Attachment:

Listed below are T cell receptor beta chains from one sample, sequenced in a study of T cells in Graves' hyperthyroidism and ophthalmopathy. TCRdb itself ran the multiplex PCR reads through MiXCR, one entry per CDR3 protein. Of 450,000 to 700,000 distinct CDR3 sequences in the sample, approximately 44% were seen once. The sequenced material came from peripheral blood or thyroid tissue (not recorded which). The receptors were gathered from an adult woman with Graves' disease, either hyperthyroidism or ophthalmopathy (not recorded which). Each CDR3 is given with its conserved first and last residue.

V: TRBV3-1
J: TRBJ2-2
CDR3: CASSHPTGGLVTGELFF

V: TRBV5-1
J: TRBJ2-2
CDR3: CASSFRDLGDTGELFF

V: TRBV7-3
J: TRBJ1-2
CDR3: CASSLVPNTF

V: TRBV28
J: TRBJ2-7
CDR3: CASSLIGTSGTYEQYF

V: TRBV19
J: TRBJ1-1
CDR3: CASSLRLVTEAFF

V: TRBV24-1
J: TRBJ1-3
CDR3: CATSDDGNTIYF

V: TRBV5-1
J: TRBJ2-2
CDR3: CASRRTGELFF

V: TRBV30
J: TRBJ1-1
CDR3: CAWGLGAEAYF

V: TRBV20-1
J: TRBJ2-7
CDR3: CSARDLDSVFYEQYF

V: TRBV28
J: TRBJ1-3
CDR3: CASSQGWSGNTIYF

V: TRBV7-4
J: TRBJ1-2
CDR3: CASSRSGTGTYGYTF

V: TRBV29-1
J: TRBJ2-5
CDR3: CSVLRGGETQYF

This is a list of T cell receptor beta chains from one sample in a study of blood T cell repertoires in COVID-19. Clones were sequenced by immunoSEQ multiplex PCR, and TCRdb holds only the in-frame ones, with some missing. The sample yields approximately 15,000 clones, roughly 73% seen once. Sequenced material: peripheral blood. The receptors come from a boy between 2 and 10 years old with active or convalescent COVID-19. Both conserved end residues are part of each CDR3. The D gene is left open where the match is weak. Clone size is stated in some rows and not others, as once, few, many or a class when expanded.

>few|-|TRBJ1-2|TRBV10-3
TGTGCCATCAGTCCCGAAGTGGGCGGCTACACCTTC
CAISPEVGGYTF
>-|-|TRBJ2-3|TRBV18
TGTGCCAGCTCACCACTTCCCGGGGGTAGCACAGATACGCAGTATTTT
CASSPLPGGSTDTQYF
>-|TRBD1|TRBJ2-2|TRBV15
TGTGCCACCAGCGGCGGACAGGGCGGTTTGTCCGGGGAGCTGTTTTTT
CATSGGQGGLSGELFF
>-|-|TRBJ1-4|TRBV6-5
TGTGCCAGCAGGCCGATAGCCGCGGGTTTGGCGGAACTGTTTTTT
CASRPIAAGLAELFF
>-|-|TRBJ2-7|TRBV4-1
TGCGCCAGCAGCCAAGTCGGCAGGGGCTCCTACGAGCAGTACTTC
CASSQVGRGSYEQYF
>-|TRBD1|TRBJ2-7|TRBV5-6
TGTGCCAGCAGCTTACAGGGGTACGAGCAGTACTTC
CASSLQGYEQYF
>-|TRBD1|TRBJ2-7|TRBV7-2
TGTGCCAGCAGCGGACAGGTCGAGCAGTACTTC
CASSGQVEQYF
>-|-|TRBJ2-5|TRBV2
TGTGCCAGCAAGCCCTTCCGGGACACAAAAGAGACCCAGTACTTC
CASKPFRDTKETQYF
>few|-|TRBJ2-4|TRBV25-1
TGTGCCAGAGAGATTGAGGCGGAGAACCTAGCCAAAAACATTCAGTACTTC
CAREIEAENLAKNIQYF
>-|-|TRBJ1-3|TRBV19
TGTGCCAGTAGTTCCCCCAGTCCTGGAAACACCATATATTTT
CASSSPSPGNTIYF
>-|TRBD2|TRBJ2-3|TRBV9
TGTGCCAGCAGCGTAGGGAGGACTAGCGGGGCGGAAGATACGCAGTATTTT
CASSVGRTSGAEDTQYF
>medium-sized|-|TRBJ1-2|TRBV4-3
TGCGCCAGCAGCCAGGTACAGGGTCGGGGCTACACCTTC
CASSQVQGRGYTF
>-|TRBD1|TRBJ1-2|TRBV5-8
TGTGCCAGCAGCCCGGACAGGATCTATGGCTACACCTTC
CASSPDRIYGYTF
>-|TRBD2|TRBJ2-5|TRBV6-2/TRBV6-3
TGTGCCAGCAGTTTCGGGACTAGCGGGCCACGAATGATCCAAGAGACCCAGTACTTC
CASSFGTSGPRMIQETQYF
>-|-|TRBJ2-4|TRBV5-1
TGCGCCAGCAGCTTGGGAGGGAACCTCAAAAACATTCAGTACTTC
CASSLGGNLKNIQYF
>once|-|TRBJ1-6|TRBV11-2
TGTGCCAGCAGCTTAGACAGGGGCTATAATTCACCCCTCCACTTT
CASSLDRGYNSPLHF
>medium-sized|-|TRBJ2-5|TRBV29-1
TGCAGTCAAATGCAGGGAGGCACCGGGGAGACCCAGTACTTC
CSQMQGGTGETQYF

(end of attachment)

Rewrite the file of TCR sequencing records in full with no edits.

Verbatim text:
Listed below are T cell receptor beta chains from one sample, sequenced in a study of T cells in Graves' hyperthyroidism and ophthalmopathy. TCRdb itself ran the multiplex PCR reads through MiXCR, one entry per CDR3 protein. Of 450,000 to 700,000 distinct CDR3 sequences in the sample, approximately 44% were seen once. The sequenced material came from peripheral blood or thyroid tissue (not recorded which). The receptors were gathered from an adult woman with Graves' disease, either hyperthyroidism or ophthalmopathy (not recorded which). Each CDR3 is given with its conserved first and last residue.

V: TRBV3-1
J: TRBJ2-2
CDR3: CASSHPTGGLVTGELFF

V: TRBV5-1
J: TRBJ2-2
CDR3: CASSFRDLGDTGELFF

V: TRBV7-3
J: TRBJ1-2
CDR3: CASSLVPNTF

V: TRBV28
J: TRBJ2-7
CDR3: CASSLIGTSGTYEQYF

V: TRBV19
J: TRBJ1-1
CDR3: CASSLRLVTEAFF

V: TRBV24-1
J: TRBJ1-3
CDR3: CATSDDGNTIYF

V: TRBV5-1
J: TRBJ2-2
CDR3: CASRRTGELFF

V: TRBV30
J: TRBJ1-1
CDR3: CAWGLGAEAYF

V: TRBV20-1
J: TRBJ2-7
CDR3: CSARDLDSVFYEQYF

V: TRBV28
J: TRBJ1-3
CDR3: CASSQGWSGNTIYF

V: TRBV7-4
J: TRBJ1-2
CDR3: CASSRSGTGTYGYTF

V: TRBV29-1
J: TRBJ2-5
CDR3: CSVLRGGETQYF

This is a list of T cell receptor beta chains from one sample in a study of blood T cell repertoires in COVID-19. Clones were sequenced by immunoSEQ multiplex PCR, and TCRdb holds only the in-frame ones, with some missing. The sample yields approximately 15,000 clones, roughly 73% seen once. Sequenced material: peripheral blood. The receptors come from a boy between 2 and 10 years old with active or convalescent COVID-19. Both conserved end residues are part of each CDR3. The D gene is left open where the match is weak. Clone size is stated in some rows and not others, as once, few, many or a class when expanded.

>few|-|TRBJ1-2|TRBV10-3
TGTGCCATCAGTCCCGAAGTGGGCGGCTACACCTTC
CAISPEVGGYTF
>-|-|TRBJ2-3|TRBV18
TGTGCCAGCTCACCACTTCCCGGGGGTAGCACAGATACGCAGTATTTT
CASSPLPGGSTDTQYF
>-|TRBD1|TRBJ2-2|TRBV15
TGTGCCACCAGCGGCGGACAGGGCGGTTTGTCCGGGGAGCTGTTTTTT
CATSGGQGGLSGELFF
>-|-|TRBJ1-4|TRBV6-5
TGTGCCAGCAGGCCGATAGCCGCGGGTTTGGCGGAACTGTTTTTT
CASRPIAAGLAELFF
>-|-|TRBJ2-7|TRBV4-1
TGCGCCAGCAGCCAAGTCGGCAGGGGCTCCTACGAGCAGTACTTC
CASSQVGRGSYEQYF
>-|TRBD1|TRBJ2-7|TRBV5-6
TGTGCCAGCAGCTTACAGGGGTACGAGCAGTACTTC
CASSLQGYEQYF
>-|TRBD1|TRBJ2-7|TRBV7-2
TGTGCCAGCAGCGGACAGGTCGAGCAGTACTTC
CASSGQVEQYF
>-|-|TRBJ2-5|TRBV2
TGTGCCAGCAAGCCCTTCCGGGACACAAAAGAGACCCAGTACTTC
CASKPFRDTKETQYF
>few|-|TRBJ2-4|TRBV25-1
TGTGCCAGAGAGATTGAGGCGGAGAACCTAGCCAAAAACATTCAGTACTTC
CAREIEAENLAKNIQYF
>-|-|TRBJ1-3|TRBV19
TGTGCCAGTAGTTCCCCCAGTCCTGGAAACACCATATATTTT
CASSSPSPGNTIYF
>-|TRBD2|TRBJ2-3|TRBV9
TGTGCCAGCAGCGTAGGGAGGACTAGCGGGGCGGAAGATACGCAGTATTTT
CASSVGRTSGAEDTQYF
>medium-sized|-|TRBJ1-2|TRBV4-3
TGCGCCAGCAGCCAGGTACAGGGTCGGGGCTACACCTTC
CASSQVQGRGYTF
>-|TRBD1|TRBJ1-2|TRBV5-8
TGTGCCAGCAGCCCGGACAGGATCTATGGCTACACCTTC
CASSPDRIYGYTF
>-|TRBD2|TRBJ2-5|TRBV6-2/TRBV6-3
TGTGCCAGCAGTTTCGGGACTAGCGGGCCACGAATGATCCAAGAGACCCAGTACTTC
CASSFGTSGPRMIQETQYF
>-|-|TRBJ2-4|TRBV5-1
TGCGCCAGCAGCTTGGGAGGGAACCTCAAAAACATTCAGTACTTC
CASSLGGNLKNIQYF
>once|-|TRBJ1-6|TRBV11-2
TGTGCCAGCAGCTTAGACAGGGGCTATAATTCACCCCTCCACTTT
CASSLDRGYNSPLHF
>medium-sized|-|TRBJ2-5|TRBV29-1
TGCAGTCAAATGCAGGGAGGCACCGGGGAGACCCAGTACTTC
CSQMQGGTGETQYF